Why mineral supplementation on cereal crops is essential this winter

By Dr Jillian Kelly, Coonamble District Veterinarian

Grazing winter cereal crop is popular as it meets a feed gap in our region and offers a large amount of dry matter that is very good quality.  Wheat crops tested across the region could be expected to have >13.5MJ ME/kgDM and >30% crude protein (see table 1):

Table of results of feed test analysis

Table 1: Example feedtest from a Wedgetail Wheat crop

While there are great benefits to grazing these lush crops, there are also risks, and in recent weeks our District Vets have had calls to dead sheep and cattle on cereal crops.   These deaths are mainly due to due to mineral deficiencies – specifically calcium and magnesium deficiency in unsupplemented stock.

It is well acknowledged that cereal crops are low, or marginal in these minerals, as measured in the 2006 Grain and Graze trials (see table 2), which describe the levels in the crop, compared with the requirement for growth in young sheep1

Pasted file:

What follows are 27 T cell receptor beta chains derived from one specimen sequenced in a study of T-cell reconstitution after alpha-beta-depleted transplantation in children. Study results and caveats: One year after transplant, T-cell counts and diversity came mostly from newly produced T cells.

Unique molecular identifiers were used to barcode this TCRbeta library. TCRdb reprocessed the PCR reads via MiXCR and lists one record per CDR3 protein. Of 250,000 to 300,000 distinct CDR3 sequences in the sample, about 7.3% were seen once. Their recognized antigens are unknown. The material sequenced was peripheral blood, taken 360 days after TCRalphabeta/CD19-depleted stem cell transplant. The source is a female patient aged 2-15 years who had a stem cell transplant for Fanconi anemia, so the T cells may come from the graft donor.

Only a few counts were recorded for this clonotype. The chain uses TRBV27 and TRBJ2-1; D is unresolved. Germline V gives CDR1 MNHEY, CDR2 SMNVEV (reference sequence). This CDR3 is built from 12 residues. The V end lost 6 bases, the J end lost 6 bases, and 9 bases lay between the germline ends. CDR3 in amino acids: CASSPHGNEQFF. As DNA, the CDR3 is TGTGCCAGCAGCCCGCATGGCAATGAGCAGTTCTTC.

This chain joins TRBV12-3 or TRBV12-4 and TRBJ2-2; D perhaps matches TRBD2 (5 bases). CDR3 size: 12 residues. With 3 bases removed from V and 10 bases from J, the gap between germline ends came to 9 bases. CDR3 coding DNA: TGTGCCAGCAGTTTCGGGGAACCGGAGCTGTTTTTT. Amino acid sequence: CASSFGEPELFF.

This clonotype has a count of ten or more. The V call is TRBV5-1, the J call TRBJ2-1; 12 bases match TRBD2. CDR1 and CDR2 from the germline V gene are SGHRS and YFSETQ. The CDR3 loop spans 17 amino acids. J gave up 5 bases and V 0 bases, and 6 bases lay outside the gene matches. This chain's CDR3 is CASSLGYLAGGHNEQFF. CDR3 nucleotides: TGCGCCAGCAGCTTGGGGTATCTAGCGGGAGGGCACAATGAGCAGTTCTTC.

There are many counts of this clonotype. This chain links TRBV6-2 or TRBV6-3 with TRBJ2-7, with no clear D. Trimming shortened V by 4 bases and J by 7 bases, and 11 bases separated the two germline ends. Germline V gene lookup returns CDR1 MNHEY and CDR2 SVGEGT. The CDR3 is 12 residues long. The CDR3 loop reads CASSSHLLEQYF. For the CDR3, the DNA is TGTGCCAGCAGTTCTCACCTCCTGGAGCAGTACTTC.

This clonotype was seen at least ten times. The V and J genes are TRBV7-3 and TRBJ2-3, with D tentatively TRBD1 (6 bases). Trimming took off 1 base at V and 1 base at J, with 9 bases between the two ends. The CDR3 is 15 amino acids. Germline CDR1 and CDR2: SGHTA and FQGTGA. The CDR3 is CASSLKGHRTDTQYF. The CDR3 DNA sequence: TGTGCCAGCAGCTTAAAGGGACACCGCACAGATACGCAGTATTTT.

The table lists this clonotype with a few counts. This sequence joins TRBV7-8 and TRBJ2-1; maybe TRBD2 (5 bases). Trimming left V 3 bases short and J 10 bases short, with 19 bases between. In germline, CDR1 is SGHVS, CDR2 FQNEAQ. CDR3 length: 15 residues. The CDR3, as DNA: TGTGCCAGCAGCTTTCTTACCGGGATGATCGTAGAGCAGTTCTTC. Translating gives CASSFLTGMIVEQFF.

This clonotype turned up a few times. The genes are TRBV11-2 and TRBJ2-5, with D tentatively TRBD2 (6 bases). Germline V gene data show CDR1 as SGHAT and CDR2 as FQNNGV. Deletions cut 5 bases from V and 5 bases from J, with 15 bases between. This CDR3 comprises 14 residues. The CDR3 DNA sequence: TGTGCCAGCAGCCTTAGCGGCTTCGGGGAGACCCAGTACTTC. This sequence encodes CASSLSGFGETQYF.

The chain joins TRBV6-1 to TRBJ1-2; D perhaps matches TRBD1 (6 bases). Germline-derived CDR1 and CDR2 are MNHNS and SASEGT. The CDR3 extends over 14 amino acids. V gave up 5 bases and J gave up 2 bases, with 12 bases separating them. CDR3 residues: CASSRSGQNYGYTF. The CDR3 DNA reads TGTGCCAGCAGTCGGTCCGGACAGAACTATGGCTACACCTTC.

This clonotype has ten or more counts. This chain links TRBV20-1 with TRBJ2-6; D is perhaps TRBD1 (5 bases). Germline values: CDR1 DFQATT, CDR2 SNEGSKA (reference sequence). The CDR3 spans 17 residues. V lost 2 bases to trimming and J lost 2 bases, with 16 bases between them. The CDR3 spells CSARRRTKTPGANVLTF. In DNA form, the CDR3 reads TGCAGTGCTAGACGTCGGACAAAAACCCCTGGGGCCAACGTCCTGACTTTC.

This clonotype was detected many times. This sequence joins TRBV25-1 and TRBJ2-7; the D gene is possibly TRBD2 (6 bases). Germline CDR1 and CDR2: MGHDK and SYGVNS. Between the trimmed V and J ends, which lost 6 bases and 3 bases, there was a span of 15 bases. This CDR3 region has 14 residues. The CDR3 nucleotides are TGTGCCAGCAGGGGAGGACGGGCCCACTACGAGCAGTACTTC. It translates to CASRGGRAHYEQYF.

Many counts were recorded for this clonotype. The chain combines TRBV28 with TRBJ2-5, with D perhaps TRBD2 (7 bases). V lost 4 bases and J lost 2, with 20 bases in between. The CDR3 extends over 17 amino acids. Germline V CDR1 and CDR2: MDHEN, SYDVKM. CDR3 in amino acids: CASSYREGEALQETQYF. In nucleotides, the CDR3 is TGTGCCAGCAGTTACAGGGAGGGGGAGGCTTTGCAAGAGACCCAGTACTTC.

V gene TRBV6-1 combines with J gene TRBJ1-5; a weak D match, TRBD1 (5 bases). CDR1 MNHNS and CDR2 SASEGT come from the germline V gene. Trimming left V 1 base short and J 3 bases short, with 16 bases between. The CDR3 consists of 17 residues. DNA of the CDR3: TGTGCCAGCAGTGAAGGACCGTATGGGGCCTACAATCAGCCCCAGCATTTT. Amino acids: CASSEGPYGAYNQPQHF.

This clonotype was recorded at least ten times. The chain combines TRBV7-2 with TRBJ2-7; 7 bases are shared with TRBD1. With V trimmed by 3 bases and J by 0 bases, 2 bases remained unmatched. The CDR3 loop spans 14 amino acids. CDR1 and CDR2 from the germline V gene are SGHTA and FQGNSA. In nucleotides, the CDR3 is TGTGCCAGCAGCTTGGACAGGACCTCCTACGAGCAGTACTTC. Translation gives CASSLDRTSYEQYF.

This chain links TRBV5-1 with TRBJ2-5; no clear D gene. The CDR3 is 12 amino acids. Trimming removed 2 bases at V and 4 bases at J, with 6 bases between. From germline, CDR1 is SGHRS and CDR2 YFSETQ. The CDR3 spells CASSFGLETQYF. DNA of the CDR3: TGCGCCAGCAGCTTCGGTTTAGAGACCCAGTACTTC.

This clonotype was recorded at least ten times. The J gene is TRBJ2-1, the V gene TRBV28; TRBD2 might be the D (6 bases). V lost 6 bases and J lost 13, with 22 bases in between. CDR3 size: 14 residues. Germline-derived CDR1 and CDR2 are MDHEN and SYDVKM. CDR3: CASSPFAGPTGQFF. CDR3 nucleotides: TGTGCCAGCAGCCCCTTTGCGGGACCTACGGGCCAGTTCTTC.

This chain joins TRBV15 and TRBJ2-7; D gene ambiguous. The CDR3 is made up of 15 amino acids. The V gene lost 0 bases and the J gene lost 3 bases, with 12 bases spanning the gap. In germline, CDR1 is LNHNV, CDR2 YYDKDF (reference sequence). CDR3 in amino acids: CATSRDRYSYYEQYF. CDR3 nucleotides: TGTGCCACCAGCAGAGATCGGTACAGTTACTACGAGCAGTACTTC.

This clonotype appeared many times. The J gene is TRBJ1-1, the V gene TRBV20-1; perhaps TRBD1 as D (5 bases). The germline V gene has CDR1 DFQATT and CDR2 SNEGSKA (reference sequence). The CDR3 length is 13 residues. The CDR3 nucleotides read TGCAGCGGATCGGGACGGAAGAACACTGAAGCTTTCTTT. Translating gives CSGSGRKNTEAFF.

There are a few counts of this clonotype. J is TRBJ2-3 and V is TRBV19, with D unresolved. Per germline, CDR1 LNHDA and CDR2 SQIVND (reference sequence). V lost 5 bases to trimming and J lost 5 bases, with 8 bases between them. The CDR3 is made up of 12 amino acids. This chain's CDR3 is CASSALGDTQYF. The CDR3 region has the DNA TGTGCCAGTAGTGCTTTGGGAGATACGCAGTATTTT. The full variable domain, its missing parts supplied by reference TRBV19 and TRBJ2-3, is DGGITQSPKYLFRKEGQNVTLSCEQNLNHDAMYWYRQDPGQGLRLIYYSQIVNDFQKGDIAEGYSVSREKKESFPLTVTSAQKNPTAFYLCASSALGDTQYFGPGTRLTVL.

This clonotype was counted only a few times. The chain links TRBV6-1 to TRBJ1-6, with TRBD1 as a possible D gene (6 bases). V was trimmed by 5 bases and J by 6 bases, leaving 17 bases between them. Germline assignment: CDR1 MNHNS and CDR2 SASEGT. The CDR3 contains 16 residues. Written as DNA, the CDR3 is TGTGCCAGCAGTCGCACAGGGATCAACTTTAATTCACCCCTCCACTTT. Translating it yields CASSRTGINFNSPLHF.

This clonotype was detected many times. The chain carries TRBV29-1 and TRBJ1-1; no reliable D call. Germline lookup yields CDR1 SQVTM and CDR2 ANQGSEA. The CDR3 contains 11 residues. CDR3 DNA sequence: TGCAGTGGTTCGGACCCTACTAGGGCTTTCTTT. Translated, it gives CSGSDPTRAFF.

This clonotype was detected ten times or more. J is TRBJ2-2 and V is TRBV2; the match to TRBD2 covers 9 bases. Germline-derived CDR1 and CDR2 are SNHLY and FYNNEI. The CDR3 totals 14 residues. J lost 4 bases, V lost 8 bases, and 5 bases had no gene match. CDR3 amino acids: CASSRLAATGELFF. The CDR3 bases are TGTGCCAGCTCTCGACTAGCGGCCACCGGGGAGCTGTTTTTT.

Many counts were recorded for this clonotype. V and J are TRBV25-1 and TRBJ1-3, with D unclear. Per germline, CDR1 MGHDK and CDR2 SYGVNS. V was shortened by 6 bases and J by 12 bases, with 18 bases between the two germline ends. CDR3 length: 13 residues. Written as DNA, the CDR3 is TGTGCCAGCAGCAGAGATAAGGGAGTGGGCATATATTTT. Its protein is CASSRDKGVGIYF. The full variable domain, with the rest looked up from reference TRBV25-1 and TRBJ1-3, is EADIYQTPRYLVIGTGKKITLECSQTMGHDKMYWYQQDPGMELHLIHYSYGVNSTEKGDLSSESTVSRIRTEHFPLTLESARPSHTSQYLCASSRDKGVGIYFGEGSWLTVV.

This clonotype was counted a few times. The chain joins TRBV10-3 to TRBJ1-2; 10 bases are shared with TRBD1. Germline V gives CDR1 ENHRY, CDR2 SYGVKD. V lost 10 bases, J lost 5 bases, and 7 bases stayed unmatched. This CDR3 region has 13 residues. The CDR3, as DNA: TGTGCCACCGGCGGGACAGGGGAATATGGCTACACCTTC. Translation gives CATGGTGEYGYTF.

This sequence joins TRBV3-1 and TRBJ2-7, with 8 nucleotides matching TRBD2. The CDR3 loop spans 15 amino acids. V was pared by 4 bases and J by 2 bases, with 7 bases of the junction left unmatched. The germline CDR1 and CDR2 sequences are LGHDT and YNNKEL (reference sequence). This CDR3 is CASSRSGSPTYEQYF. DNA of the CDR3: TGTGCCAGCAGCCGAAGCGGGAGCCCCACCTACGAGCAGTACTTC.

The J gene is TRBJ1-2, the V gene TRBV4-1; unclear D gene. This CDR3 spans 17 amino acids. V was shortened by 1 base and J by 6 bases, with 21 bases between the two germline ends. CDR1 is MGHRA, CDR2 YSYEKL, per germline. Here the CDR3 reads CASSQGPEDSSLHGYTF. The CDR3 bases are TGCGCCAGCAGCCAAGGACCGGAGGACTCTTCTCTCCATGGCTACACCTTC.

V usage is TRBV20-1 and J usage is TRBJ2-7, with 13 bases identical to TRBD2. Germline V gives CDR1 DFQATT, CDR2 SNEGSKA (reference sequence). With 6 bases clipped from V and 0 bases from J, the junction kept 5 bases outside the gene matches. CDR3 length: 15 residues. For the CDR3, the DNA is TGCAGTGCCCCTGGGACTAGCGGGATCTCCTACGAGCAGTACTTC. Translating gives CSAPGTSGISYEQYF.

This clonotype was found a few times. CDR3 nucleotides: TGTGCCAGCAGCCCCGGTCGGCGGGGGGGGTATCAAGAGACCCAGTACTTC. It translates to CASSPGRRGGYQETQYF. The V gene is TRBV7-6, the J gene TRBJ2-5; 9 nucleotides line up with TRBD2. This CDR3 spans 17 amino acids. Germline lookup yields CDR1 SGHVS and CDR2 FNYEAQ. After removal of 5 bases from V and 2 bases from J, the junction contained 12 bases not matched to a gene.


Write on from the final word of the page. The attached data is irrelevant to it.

Table of mineral concentrations

Table 2: Mineral concentrations in wheat forage in relation to requirements for growth in young sheep

Furthermore, a 2017 survey of 18 farms grazing crops2 with pregnant ewes indicated a high proportion of grazed crops had forage calcium (Ca), sodium (Na) and magnesium (Mg) below published requirements and potassium (K) above the published maximum tolerable level.

In addition to the frank deficiencies in Ca and Mg, the extremely high K level and very low Na content result in a very high ruminal K:Na ratio, which is known to greatly impede micromineral absorption3.

So why are these minerals so important?

Calcium is not only a major component of bones and milk, but is involved in a wide variety of physiological processes in the body including muscular contraction, blood coagulation, enzyme activity, nervous function and hormone secretion. Calcium deficiency (also known as milk fever) in heavily pregnant or lactating livestock (especially ewes), but growing stock and dry stock can also be affected4.

Similarly, magnesium is involved in many physiological processes in the body, including muscle contractions and brain function. Magnesium deficiency, also known as grass tetany is most commonly seen in older, lactating cows, but it also can be seen in other classes of livestock5

Both deficiencies can present as sudden death in stock, or stock that go down, have muscle tremors and in the case of magnesium deficiency some pretty spectacular neurological signs such as staggering, bellowing and convulsions.